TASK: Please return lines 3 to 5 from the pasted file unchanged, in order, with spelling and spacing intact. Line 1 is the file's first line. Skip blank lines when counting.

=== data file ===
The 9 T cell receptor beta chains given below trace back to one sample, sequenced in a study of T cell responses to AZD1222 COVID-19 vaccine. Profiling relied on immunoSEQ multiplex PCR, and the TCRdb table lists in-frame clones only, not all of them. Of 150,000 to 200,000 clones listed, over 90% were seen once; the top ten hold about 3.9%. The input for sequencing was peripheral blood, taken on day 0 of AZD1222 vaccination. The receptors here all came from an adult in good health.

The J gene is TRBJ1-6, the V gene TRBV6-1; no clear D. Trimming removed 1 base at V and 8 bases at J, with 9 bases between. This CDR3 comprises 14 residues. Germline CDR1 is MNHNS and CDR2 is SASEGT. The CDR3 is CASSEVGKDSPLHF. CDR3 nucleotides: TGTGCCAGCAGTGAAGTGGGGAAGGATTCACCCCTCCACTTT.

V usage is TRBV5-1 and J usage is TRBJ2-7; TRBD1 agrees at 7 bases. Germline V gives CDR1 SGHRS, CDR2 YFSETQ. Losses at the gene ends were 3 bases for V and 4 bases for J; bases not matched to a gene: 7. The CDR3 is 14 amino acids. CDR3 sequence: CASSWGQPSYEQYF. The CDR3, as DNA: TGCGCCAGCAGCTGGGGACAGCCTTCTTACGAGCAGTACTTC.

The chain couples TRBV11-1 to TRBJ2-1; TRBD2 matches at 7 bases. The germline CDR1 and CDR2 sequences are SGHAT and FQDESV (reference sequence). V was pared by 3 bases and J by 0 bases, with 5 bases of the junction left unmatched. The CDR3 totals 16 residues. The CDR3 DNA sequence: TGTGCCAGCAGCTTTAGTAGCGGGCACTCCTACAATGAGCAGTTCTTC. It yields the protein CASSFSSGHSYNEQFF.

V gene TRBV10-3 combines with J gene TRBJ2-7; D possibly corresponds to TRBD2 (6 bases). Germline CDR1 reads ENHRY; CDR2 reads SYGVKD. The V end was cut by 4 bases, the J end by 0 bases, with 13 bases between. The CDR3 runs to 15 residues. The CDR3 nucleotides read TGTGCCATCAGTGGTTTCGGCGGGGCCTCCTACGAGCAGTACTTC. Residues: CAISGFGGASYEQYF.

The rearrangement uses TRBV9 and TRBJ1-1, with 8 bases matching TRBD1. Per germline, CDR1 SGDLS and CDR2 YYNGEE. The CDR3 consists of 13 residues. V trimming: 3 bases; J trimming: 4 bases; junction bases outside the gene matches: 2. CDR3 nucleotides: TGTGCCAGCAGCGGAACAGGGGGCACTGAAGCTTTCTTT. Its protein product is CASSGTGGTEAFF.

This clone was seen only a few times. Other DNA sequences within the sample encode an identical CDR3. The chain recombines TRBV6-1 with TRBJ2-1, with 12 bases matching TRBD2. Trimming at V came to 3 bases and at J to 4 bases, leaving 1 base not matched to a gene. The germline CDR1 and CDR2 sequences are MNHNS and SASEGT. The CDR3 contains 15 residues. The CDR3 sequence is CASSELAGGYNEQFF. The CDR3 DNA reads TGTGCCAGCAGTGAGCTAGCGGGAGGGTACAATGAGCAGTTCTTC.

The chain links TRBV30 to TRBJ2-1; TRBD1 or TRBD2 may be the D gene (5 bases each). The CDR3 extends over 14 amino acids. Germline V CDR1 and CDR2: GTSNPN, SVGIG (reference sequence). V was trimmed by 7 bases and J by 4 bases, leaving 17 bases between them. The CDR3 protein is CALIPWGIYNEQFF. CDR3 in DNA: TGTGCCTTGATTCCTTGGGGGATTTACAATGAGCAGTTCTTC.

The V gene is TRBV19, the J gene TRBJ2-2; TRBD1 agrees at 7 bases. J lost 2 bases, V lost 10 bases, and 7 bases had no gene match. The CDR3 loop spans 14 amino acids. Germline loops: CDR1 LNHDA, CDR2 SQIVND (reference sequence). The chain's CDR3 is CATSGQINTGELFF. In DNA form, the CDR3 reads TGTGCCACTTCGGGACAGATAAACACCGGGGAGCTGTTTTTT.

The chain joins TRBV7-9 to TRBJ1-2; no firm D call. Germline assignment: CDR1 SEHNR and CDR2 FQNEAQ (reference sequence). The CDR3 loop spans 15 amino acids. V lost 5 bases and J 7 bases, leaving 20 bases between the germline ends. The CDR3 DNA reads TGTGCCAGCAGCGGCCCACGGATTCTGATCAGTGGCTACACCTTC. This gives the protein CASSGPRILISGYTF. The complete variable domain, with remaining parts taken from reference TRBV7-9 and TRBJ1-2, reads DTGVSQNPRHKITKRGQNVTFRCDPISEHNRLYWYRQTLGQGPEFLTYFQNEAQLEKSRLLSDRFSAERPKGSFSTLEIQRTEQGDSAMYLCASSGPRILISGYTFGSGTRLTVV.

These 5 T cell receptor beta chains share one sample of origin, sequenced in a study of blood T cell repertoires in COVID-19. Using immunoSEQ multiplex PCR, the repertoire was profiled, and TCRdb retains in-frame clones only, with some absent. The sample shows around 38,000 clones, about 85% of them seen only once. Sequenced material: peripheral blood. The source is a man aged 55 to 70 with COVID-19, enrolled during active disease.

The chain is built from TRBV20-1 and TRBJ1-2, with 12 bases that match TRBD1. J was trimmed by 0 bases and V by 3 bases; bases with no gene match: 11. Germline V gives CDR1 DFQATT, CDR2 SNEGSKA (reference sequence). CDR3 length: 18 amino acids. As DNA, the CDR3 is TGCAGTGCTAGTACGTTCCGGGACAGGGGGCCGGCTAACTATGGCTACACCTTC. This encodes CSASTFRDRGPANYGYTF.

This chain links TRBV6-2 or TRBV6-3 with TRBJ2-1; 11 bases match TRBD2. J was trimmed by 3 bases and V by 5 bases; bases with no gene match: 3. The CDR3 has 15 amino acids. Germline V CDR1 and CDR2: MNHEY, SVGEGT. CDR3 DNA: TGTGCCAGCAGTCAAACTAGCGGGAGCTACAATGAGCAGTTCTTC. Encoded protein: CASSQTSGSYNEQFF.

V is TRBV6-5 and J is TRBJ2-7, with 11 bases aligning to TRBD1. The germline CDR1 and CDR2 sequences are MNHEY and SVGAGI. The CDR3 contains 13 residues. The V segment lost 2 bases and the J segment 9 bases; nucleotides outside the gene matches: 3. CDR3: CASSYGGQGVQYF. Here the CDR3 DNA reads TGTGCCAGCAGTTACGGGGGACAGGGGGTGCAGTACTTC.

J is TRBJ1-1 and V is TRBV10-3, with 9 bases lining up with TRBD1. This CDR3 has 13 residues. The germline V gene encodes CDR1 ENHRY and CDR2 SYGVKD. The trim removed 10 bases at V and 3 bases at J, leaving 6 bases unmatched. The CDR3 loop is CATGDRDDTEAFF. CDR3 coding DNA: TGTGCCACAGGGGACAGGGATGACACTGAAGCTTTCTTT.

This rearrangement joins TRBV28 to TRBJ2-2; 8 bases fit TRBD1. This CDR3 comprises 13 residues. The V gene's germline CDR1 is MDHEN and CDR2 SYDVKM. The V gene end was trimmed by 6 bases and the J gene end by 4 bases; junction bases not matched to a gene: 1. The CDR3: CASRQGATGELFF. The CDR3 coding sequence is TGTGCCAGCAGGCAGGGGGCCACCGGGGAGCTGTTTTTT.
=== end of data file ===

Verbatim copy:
V usage is TRBV5-1 and J usage is TRBJ2-7; TRBD1 agrees at 7 bases. Germline V gives CDR1 SGHRS, CDR2 YFSETQ. Losses at the gene ends were 3 bases for V and 4 bases for J; bases not matched to a gene: 7. The CDR3 is 14 amino acids. CDR3 sequence: CASSWGQPSYEQYF. The CDR3, as DNA: TGCGCCAGCAGCTGGGGACAGCCTTCTTACGAGCAGTACTTC.

The chain couples TRBV11-1 to TRBJ2-1; TRBD2 matches at 7 bases. The germline CDR1 and CDR2 sequences are SGHAT and FQDESV (reference sequence). V was pared by 3 bases and J by 0 bases, with 5 bases of the junction left unmatched. The CDR3 totals 16 residues. The CDR3 DNA sequence: TGTGCCAGCAGCTTTAGTAGCGGGCACTCCTACAATGAGCAGTTCTTC. It yields the protein CASSFSSGHSYNEQFF.

V gene TRBV10-3 combines with J gene TRBJ2-7; D possibly corresponds to TRBD2 (6 bases). Germline CDR1 reads ENHRY; CDR2 reads SYGVKD. The V end was cut by 4 bases, the J end by 0 bases, with 13 bases between. The CDR3 runs to 15 residues. The CDR3 nucleotides read TGTGCCATCAGTGGTTTCGGCGGGGCCTCCTACGAGCAGTACTTC. Residues: CAISGFGGASYEQYF.